Water and rubbing alcohol are very effective for washing away any traces of caulk that have been left behind. Scrub thoroughly to remove any residue. If you are removing silicone you’ll need a specific caulk remover product as other cleaners will not remove the oily silicone film. Once your surface is clean and dry, you can start applying the caulk.
2. Use Painter’s Tape
Painter’s tape is one of the easiest ways to get a clean and attractive final product. Before you start, line up your painter’s tape on the edges where you’ll be caulking. The tape will catch any excess caulk, and you’ll get clean, straight lines as a result. The aesthetic of the sink is just as important as its functionality and painter’s tape ensures that the final result looks clean and professional. Just be sure to pull the tape right away before the caulk begins to form a skin.
3. No More Micro Beads!
In a 90 degree joint use a bead ¼” – 3/8” wide on the face. This will ensure enough caulking to absorb movement. Larger beads, when done well, will add to both the aesthetic and performance.
To ensure you’re using just the right amount of caulk, you’ll want to make sure you cut the nozzle at a 45 degree angle. The nozzle is tapered, so you’ll get a smaller bead if you cut towards the top, and a larger bead if you cut lower. For the most precise application, you can measure the area that you need to caulk and then line that up with the nozzle.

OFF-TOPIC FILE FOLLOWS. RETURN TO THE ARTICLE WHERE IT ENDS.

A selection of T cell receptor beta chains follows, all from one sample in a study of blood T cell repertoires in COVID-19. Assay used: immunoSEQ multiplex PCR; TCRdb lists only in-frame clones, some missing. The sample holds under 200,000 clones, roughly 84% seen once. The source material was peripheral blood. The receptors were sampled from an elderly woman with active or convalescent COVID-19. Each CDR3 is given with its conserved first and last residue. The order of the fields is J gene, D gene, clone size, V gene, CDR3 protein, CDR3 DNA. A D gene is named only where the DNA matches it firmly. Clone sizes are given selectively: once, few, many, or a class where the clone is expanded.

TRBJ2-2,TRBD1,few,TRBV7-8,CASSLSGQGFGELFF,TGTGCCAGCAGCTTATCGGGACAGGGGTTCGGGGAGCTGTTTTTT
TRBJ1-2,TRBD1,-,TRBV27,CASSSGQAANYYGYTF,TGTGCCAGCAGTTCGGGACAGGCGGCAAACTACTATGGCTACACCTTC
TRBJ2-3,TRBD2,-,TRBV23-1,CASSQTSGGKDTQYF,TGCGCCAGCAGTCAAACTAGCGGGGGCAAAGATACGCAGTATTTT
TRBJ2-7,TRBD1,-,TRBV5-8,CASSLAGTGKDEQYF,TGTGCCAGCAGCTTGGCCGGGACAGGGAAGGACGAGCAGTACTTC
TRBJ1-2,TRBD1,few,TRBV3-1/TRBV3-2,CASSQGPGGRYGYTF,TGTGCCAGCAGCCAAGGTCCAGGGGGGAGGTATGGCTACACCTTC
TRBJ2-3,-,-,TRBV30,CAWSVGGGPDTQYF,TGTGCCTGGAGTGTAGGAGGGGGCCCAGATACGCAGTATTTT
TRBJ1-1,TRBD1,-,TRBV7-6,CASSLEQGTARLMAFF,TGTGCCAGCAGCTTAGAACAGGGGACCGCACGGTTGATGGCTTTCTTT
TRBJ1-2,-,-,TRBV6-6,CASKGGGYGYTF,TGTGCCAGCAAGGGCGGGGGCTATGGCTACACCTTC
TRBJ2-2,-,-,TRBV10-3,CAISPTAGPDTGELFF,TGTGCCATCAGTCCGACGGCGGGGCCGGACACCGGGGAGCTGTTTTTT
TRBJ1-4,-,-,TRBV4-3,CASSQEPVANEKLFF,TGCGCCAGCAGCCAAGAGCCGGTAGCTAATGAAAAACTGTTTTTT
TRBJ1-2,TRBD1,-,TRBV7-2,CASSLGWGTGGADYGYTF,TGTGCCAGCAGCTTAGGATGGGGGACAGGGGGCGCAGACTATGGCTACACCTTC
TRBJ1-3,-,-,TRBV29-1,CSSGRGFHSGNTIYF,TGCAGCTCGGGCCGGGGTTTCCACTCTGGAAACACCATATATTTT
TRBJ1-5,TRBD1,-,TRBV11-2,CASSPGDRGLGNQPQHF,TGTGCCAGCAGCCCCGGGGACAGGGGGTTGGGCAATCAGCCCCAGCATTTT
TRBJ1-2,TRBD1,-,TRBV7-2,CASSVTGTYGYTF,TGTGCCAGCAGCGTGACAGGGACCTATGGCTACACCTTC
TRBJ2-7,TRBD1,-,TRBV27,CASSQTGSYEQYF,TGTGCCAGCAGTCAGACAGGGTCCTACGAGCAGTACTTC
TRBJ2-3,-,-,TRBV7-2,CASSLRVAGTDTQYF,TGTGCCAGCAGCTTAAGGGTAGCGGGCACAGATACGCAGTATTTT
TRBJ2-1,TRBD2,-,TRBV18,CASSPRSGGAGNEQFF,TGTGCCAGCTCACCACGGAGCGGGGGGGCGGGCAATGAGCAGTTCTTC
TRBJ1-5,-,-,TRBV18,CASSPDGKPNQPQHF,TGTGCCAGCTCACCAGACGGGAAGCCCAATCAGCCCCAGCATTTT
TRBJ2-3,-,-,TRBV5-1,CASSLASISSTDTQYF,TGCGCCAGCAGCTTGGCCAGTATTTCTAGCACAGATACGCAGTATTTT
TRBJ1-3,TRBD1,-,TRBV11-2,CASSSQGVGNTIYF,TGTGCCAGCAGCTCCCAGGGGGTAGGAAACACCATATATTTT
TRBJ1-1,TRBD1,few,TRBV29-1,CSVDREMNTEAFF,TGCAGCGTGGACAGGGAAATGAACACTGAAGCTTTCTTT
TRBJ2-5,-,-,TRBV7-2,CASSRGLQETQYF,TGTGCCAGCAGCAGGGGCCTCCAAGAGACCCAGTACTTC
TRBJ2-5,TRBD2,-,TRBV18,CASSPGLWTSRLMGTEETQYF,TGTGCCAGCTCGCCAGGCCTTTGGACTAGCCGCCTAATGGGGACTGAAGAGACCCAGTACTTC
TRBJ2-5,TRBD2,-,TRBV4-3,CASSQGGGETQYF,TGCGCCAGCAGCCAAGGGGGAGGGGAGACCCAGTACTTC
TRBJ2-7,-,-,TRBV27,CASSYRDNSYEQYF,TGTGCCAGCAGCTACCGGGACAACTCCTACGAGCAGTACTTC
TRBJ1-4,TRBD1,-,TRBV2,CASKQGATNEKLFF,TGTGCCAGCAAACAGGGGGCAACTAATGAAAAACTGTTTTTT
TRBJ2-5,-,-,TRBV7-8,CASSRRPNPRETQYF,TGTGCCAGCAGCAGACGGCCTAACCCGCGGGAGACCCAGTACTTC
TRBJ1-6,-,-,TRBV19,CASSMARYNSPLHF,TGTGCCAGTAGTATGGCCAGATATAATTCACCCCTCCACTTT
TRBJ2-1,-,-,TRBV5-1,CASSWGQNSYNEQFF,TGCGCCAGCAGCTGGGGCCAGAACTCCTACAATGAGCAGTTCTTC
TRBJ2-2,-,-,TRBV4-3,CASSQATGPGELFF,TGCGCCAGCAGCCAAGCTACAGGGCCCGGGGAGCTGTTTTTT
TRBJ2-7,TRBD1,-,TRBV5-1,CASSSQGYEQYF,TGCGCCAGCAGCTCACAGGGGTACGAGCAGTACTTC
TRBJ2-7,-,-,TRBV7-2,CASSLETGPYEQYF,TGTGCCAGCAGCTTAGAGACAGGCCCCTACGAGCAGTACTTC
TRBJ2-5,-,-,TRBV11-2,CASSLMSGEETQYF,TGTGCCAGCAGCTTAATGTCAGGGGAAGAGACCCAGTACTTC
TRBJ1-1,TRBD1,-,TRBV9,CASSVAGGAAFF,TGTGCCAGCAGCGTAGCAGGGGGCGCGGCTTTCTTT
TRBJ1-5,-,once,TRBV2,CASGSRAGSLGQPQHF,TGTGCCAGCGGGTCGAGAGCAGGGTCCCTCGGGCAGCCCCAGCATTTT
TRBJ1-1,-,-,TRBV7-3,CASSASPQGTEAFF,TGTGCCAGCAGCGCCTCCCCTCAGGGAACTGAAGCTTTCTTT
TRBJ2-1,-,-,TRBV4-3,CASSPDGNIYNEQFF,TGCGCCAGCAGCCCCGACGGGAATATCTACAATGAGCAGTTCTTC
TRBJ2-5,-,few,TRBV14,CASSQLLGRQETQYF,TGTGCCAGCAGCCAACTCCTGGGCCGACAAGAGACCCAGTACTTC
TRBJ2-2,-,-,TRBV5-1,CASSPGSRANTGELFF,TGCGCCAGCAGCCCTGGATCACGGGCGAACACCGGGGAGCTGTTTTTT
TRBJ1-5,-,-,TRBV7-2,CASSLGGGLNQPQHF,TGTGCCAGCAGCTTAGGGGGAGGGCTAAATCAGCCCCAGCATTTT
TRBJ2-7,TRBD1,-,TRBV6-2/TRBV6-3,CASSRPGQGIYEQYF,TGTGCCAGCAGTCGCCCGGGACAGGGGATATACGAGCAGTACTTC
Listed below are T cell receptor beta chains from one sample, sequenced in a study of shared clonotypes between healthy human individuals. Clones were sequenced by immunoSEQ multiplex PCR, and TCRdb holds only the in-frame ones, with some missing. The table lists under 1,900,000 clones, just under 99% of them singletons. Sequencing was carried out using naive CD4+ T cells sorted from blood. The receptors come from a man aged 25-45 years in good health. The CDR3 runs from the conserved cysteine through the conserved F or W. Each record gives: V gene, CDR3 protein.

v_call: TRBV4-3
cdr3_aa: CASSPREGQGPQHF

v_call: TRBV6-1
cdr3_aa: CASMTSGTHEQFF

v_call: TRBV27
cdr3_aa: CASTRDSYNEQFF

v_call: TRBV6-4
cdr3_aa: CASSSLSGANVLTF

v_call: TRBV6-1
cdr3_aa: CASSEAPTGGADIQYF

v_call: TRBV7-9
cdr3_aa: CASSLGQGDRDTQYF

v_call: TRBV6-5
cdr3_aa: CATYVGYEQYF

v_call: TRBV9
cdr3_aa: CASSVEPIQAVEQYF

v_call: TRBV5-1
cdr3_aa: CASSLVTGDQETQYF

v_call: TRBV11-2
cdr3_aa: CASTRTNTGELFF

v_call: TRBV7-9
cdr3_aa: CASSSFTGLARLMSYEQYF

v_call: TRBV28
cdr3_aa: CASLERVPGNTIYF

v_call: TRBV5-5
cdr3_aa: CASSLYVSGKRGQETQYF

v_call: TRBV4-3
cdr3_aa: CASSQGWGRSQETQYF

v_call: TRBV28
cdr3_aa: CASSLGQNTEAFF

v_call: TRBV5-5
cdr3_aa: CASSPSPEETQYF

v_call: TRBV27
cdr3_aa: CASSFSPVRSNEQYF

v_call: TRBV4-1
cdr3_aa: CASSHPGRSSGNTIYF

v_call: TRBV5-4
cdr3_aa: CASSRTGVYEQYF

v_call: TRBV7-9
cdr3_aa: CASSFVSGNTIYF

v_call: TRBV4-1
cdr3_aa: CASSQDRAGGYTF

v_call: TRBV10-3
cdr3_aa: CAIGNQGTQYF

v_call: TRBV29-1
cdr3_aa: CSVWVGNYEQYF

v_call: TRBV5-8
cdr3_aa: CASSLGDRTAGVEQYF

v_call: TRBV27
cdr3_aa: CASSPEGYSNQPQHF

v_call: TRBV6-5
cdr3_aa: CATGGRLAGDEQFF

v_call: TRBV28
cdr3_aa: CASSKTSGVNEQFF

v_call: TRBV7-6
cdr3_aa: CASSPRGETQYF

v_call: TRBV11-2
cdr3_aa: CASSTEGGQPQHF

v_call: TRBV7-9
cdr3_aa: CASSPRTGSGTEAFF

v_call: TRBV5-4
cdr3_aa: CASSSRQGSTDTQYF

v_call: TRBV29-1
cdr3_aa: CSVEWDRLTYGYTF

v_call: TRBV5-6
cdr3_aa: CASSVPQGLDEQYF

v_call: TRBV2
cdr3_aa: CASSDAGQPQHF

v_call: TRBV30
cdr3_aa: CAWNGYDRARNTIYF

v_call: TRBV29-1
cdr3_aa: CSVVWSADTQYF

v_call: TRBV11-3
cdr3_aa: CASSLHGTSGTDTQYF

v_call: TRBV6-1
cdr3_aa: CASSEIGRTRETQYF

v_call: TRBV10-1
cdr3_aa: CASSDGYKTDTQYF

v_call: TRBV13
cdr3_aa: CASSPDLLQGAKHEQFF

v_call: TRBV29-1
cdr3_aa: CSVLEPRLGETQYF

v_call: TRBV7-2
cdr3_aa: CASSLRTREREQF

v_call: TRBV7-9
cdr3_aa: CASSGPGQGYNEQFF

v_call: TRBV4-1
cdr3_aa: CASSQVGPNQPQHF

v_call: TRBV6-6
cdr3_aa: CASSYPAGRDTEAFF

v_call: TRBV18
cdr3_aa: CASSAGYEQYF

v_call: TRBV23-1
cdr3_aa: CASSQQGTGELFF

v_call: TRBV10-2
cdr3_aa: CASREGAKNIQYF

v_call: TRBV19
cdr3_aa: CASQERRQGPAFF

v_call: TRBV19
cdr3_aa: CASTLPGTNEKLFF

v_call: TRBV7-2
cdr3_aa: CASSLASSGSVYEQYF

When you are applying the caulk, you’ll want to pull the cartridge backward toward you, instead of pushing it forward. This pulling motion ensures that the caulk comes out evenly. It’s also much easier to guide the caulk around corners this way.
How To Caulk A Kitchen Sink
When you have the right products, caulking a kitchen sink is actually very simple. Here’s the summary of how to caulk a sink in five easy steps.
- Prepare the surface. Wipe away any dirt or debris on the sink and surrounding areas. Make sure there are no traces of caulk or other adhesives remaining from previous projects.
- Apply painter’s tape around the area where you’ll be caulking. Make sure the tape is straight and even, as this will have an effect on the look of the finished project.
- Carefully cut the nozzle of the caulk bottle at a 45 degree angle. Be careful where you cut on the nozzle - you’ll want to make sure you’re getting the right size bead for your project.
- Apply the caulk around the joints of the sink that you’ve taped out. Pull the bottle back toward you as you do so for easier application. You’ll want to make sure that you’re applying a consistent amount of pressure the entire time so the caulk comes out even.
- Smooth down the edges of the caulk for a clean finish and let dry. You can do this using your finger or using a caulk finishing tool. Remove the tape and wipe away any excess caulk.
When you have the right products, caulking a kitchen or bathroom sink can be a very simple process. Sashco’s high performance sealants are sure to keep your customers satisfied for years to come.
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This month's training tip comes directly from a question we received recently.